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Joseph’s Brothers Go to Egypt


When Jacob learned that there was grain in Egypt, he said to his sons, “Why do you keep looking at one another? 2I have heard,” he said, “that there is grain in Egypt; go down and buy grain for us there, that we may live and not die.” 3So ten of Joseph’s brothers went down to buy grain in Egypt. 4But Jacob did not send Joseph’s brother Benjamin with his brothers, for he feared that harm might come to him. 5Thus the sons of Israel were among the other people who came to buy grain, for the famine had reached the land of Canaan.

6 Now Joseph was governor over the land; it was he who sold to all the people of the land. And Joseph’s brothers came and bowed themselves before him with their faces to the ground. 7When Joseph saw his brothers, he recognized them, but he treated them like strangers and spoke harshly to them. “Where do you come from?” he said. They said, “From the land of Canaan, to buy food.” 8Although Joseph had recognized his brothers, they did not recognize him. 9Joseph also remembered the dreams that he had dreamed about them. He said to them, “You are spies; you have come to see the nakedness of the land!” 10They said to him, “No, my lord; your servants have come to buy food. 11We are all sons of one man; we are honest men; your servants have never been spies.” 12But he said to them, “No, you have come to see the nakedness of the land!” 13They said, “We, your servants, are twelve brothers, the sons of a certain man in the land of Canaan; the youngest, however, is now with our father, and one is no more.” 14But Joseph said to them, “It is just as I have said to you; you are spies! 15Here is how you shall be tested: as Pharaoh lives, you shall not leave this place unless your youngest brother comes here! 16Let one of you go and bring your brother, while the rest of you remain in prison, in order that your words may be tested, whether there is truth in you; or else, as Pharaoh lives, surely you are spies.” 17And he put them all together in prison for three days.

18 On the third day Joseph said to them, “Do this and you will live, for I fear God: 19if you are honest men, let one of your brothers stay here where you are imprisoned. The rest of you shall go and carry grain for the famine of your households, 20and bring your youngest brother to me. Thus your words will be verified, and you shall not die.” And they agreed to do so. 21They said to one another, “Alas, we are paying the penalty for what we did to our brother; we saw his anguish when he pleaded with us, but we would not listen. That is why this anguish has come upon us.” 22Then Reuben answered them, “Did I not tell you not to wrong the boy? But you would not listen. So now there comes a reckoning for his blood.” 23They did not know that Joseph understood them, since he spoke with them through an interpreter. 24He turned away from them and wept; then he returned and spoke to them. And he picked out Simeon and had him bound before their eyes. 25Joseph then gave orders to fill their bags with grain, to return every man’s money to his sack, and to give them provisions for their journey. This was done for them.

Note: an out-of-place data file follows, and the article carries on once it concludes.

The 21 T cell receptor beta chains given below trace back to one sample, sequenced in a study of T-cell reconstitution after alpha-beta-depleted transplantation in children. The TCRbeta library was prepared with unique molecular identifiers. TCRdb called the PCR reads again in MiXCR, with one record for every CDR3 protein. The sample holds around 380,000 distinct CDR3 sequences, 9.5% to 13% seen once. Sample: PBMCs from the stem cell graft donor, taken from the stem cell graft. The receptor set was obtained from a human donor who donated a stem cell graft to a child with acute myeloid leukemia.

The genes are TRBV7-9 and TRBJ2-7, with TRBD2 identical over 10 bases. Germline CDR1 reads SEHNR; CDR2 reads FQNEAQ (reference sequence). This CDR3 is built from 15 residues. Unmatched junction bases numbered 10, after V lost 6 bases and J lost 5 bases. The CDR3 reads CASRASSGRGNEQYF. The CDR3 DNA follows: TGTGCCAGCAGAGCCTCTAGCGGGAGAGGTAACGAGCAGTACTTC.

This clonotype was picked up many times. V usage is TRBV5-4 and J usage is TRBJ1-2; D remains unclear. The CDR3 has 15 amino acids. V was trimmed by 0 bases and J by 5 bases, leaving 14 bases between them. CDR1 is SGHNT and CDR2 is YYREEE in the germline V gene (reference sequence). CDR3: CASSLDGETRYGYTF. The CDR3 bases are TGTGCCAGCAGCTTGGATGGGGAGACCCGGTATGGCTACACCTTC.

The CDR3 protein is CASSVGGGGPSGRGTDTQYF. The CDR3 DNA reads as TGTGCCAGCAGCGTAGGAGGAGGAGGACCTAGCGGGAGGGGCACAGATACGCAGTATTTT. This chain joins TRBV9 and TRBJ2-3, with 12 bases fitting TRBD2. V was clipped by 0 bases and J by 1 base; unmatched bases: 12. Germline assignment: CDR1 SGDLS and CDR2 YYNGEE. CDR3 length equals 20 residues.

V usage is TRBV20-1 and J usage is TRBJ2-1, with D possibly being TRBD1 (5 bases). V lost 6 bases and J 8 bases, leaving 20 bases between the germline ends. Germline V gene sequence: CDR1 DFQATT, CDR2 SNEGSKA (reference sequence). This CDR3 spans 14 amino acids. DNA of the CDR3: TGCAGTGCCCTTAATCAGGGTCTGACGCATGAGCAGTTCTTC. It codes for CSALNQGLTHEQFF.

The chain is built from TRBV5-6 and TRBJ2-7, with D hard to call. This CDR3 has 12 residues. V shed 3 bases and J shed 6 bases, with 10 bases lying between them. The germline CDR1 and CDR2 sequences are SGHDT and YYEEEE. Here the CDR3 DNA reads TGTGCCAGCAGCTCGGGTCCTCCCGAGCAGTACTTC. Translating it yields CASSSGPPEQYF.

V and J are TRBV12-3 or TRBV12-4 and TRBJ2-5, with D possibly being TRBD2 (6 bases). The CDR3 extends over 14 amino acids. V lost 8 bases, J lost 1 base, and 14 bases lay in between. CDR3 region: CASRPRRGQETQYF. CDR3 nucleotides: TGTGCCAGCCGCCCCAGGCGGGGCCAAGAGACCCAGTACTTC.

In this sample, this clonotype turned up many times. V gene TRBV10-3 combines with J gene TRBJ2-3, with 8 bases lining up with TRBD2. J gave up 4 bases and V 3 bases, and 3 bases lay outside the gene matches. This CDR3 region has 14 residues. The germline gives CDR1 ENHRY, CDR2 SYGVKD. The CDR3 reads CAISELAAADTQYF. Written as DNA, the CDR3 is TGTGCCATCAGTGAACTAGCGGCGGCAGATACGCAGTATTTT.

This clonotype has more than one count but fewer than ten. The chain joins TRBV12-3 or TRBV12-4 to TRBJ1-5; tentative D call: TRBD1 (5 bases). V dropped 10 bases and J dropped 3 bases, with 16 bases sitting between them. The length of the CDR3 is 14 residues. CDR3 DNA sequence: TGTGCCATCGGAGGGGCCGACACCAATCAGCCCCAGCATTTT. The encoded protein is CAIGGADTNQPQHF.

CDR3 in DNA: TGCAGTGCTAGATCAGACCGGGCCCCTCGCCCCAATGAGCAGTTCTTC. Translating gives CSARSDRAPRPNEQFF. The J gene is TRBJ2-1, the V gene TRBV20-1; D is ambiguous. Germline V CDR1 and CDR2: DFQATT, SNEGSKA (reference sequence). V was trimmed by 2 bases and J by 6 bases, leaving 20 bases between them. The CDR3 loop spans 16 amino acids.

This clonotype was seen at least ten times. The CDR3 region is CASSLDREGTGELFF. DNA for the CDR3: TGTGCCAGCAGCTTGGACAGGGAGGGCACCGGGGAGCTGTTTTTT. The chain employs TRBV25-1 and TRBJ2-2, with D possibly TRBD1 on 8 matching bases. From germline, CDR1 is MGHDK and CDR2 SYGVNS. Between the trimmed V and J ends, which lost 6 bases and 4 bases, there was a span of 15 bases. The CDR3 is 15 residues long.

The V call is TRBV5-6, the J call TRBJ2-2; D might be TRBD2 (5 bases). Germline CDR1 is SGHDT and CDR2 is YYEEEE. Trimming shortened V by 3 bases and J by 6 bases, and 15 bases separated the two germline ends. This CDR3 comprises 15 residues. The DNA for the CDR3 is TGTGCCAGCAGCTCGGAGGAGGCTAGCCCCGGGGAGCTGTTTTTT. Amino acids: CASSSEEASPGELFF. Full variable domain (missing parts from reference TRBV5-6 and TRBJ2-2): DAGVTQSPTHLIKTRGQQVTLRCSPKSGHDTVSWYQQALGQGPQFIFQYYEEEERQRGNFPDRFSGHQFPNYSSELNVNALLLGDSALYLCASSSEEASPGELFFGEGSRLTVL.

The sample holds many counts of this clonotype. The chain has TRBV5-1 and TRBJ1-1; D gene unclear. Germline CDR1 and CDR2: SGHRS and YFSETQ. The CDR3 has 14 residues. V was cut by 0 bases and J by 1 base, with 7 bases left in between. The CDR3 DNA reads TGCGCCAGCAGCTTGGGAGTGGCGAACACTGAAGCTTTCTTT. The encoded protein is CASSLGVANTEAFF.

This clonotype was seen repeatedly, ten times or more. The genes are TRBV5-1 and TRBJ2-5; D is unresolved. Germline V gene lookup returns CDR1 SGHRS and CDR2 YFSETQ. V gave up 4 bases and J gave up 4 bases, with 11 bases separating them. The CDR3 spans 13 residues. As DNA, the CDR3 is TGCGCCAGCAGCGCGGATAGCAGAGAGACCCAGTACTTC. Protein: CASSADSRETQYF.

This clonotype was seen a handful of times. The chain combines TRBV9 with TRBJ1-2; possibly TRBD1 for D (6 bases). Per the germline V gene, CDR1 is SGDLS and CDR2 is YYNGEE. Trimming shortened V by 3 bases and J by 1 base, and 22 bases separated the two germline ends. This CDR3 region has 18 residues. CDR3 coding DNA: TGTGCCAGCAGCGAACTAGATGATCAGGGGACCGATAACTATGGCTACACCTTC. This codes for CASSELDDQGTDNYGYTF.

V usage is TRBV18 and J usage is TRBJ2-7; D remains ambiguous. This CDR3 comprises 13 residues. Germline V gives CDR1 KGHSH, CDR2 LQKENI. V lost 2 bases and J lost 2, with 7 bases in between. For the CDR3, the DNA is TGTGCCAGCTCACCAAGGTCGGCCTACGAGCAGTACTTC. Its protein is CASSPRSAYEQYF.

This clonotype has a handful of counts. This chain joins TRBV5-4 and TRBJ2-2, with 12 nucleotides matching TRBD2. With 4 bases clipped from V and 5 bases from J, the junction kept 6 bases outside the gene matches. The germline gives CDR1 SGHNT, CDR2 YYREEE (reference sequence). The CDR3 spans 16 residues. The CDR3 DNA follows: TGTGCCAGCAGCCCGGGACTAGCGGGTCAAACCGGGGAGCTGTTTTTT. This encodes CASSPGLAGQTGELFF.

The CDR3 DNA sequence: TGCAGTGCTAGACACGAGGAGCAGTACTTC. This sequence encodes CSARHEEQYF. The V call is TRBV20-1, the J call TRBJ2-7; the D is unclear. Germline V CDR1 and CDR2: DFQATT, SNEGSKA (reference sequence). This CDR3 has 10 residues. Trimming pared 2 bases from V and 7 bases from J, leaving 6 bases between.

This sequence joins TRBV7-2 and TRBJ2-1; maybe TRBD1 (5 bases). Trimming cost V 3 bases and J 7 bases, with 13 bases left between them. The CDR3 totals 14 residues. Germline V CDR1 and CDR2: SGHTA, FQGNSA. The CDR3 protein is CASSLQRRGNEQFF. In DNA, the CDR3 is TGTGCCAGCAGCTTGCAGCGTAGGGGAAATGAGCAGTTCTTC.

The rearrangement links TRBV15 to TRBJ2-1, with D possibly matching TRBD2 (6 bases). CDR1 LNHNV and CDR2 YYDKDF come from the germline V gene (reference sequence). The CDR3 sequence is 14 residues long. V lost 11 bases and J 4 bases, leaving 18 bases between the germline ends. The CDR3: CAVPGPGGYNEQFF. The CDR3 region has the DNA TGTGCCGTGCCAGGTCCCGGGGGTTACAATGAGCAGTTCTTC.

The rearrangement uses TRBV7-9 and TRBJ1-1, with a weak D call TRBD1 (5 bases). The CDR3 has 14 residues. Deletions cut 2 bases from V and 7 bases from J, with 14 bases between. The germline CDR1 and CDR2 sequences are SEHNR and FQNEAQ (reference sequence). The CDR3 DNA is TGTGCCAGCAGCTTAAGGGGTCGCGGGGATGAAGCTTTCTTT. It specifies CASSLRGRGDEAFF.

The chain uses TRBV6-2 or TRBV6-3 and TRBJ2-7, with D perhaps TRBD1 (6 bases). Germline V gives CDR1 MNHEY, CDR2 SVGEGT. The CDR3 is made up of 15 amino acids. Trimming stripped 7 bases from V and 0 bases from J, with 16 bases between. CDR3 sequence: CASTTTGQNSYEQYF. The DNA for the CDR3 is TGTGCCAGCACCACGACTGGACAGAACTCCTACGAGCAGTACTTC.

Joseph’s Brothers Return to Canaan

26 They loaded their donkeys with their grain, and departed. 27When one of them opened his sack to give his donkey fodder at the lodging place, he saw his money at the top of the sack. 28He said to his brothers, “My money has been put back; here it is in my sack!” At this they lost heart and turned trembling to one another, saying, “What is this that God has done to us?”